RP20         (band, y, x) float64 nan nan nan nan nan ... nan nan nan nan
    RP30         (band, y, x) float64 nan nan nan nan nan ... nan nan nan nan
    RP40         (band, y, x) float64 nan nan nan nan nan ... nan nan nan nan
    RP50         (band, y, x) float64 nan nan nan nan nan ... nan nan nan nan
    RP75         (band, y, x) float64 nan nan nan nan nan ... nan nan nan nan
    RP100        (band, y, x) float64 nan nan nan nan nan ... nan nan nan nan
    RP200        (band, y, x) float64 nan nan nan nan nan ... nan nan nan nan
    RP500        (band, y, x) float64 nan nan nan nan nan ... nan nan nan nan
Attributes:
    AREA_OR_POINT:  Area
    scale_factor:   1.0
    add_offset:     0.0
    _FillValue:     -9999.0

The floodmaps variable now contains the flood maps for different return periods. We can continue with viewing the contents.

Visualize JRC’s river flood hazard dataset for the present scenario and different return periods#

Now we can compare the maps of flood potential in different different return periods. We will plot the maps next to each other.

To understand the range of flood depth values we will check the maximum flood depth in the data:

# get the maximum value of all data variables in floodmaps
floodmaps.max()
<xarray.Dataset>
Dimensions:      ()
Coordinates:
    spatial_ref  int32 0
Data variables:
    RP10         float64 9.529
    RP20         float64 9.674
    RP30         float64 9.74
    RP40         float64 9.787
    RP50         float64 9.831
    RP75         float64 9.909
    RP100        float64 9.954
    RP200        float64 10.08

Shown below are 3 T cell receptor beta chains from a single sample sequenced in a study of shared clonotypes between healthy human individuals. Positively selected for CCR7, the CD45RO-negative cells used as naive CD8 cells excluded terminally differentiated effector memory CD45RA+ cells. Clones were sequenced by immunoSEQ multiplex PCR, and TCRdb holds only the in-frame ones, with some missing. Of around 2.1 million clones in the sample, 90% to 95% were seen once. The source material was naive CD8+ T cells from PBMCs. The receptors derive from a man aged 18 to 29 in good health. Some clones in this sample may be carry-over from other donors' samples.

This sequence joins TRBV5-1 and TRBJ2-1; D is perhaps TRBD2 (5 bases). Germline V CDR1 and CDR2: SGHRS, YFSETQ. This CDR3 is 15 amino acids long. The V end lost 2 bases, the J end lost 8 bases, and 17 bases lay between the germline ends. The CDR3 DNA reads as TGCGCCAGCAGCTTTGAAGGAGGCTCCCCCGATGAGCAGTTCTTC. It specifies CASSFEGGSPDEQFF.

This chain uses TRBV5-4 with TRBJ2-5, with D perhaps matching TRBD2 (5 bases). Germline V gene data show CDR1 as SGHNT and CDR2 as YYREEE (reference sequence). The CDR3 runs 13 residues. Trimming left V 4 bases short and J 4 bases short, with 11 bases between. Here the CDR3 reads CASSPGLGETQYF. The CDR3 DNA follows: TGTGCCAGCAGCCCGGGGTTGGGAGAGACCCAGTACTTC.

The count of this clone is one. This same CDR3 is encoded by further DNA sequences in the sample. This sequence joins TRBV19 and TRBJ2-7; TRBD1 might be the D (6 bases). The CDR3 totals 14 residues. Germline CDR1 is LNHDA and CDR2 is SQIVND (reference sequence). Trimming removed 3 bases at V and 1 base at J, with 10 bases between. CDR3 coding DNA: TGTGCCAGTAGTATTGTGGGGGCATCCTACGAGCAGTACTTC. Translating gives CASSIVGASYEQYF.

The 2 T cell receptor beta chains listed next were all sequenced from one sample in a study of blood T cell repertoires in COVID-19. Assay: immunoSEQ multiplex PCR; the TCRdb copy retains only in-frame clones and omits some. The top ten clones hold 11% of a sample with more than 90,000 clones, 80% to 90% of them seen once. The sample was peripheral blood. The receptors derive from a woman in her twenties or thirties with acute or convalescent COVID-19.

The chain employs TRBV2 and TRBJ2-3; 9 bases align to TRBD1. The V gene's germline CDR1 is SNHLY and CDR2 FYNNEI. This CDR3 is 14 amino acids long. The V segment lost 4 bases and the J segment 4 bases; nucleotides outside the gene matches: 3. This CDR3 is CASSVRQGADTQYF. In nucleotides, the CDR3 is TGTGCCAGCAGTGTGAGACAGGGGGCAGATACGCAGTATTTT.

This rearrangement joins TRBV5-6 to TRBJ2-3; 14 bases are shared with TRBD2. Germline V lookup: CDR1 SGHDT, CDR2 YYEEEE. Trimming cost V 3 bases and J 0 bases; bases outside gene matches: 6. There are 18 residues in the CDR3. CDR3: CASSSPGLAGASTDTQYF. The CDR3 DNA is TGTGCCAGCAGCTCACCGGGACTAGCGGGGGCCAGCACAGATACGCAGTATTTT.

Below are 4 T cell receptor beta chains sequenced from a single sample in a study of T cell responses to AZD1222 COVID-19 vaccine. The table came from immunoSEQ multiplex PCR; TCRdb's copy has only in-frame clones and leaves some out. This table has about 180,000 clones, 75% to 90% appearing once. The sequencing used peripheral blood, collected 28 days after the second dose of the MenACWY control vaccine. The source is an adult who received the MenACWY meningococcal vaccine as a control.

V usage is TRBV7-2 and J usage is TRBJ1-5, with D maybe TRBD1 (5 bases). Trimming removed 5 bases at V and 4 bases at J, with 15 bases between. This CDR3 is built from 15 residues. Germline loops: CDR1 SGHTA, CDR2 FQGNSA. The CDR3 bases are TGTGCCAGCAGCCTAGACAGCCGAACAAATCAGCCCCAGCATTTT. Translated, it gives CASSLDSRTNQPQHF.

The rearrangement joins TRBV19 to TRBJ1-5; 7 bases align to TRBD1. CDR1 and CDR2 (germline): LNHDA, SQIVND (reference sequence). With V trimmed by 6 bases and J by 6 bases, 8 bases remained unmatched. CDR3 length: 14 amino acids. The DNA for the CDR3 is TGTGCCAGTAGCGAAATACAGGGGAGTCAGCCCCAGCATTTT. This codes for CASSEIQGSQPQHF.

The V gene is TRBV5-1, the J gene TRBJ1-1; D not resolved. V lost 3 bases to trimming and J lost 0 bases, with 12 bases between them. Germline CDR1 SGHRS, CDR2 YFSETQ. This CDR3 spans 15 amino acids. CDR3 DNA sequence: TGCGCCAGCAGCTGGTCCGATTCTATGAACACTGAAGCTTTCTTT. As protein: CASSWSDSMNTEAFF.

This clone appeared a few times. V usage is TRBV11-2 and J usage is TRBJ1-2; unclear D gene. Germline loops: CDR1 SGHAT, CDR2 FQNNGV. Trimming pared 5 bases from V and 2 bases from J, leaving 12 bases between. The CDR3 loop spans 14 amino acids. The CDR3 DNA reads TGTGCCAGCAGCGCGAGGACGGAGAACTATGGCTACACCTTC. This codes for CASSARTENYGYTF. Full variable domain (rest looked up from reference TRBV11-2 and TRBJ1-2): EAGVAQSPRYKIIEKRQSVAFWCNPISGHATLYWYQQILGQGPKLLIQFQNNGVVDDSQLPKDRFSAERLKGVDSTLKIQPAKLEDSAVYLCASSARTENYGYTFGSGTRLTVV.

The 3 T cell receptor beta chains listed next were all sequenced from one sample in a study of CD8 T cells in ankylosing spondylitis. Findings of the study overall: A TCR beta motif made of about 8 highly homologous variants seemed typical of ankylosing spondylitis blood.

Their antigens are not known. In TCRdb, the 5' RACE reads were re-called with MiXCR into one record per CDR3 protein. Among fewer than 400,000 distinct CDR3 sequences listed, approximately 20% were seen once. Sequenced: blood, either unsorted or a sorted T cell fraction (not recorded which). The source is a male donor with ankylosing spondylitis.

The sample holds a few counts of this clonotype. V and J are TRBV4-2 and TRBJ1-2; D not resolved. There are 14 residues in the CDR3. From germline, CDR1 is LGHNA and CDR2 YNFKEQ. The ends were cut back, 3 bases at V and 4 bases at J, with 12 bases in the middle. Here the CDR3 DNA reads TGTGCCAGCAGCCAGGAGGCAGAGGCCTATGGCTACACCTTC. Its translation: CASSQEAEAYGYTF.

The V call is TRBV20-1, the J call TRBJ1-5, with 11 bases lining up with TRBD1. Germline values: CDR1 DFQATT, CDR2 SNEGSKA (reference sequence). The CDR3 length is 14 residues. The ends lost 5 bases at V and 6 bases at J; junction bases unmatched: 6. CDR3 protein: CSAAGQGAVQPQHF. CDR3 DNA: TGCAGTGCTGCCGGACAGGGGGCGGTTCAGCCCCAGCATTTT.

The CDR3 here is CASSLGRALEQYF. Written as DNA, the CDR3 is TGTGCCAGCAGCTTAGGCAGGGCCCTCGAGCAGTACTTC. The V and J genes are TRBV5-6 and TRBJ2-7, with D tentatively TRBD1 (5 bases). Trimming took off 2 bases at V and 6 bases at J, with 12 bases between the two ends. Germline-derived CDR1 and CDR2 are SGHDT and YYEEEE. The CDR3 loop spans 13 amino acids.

RP500        float64 10.22

Very high values for inundation depth can be found within the river contours, while we are more interested in the flood depth over the normally dry land. Based on the values above, we will choose the upper limit of inundation depth for visualization:

max_inundation = 5 
# select three return periods to visualize
rps_sel=[10,50,100]

# select return periods to visualize
fig, axs = plt.subplots(figsize=(12, 4), nrows=1, ncols=3, constrained_layout=True, sharex=True, sharey=True)

for ii, rp in enumerate(rps_sel):
    bs = floodmaps[f'RP{rp}'].plot(ax=axs[ii], cmap='Blues', vmin=0, vmax=max_inundation, add_colorbar=False)
    axs[ii].set_title(f'1 in {rp} years extreme event')
    ctx.add_basemap(ax=axs[ii], crs='EPSG:3035', source=ctx.providers.CartoDB.Positron, attribution_size=6)
    axs[ii].set_axis_off()

# Adjust how you set the colorbar to span all plots
fig.colorbar(bs, ax=axs.ravel().tolist(), orientation="vertical", label='Inundation depth [m]')  
fig.suptitle('River flood potential for different return periods (present-day scenario ca. 2018)', fontsize=16)

fileout = os.path.join(plot_dir, f'Floodmap_overview_JRC_PresentScenario_{areaname}.png')
fig.savefig(fileout)
../../../../_images/dbf403635fba508c3537b5b3a53f4435fc1594ecf09f01e3a3791a1f383a700b.png

Save dataset of present-day flood hazard maps to a local directory for future access#

Now that we have loaded the full dataset, we will save it to a local folder to be able to easily access it later for the risk assessment. There are two options for saving the dataset: as a single netCDF file containing all scenarios, and as separate raster files (.tif format).

# save the full dataset to netCDF file
fileout = os.path.join(data_dir,f'floodmaps_all_JRC_PresentScenario_{areaname}.nc')
floodmaps.to_netcdf(fileout) 
del fileout
# save individual flood maps to raster files

for rp in rps: 
    floodmap_file = os.path.join(data_dir, f'floodmap_PresentScenario_{areaname}_{rp}.tif') 
    da = floodmaps[f'RP{rp}'][0] # select data array

    with rasterio.open(floodmap_file,'w',driver='GTiff',
        height=da.shape[0],
        width=da.shape[1],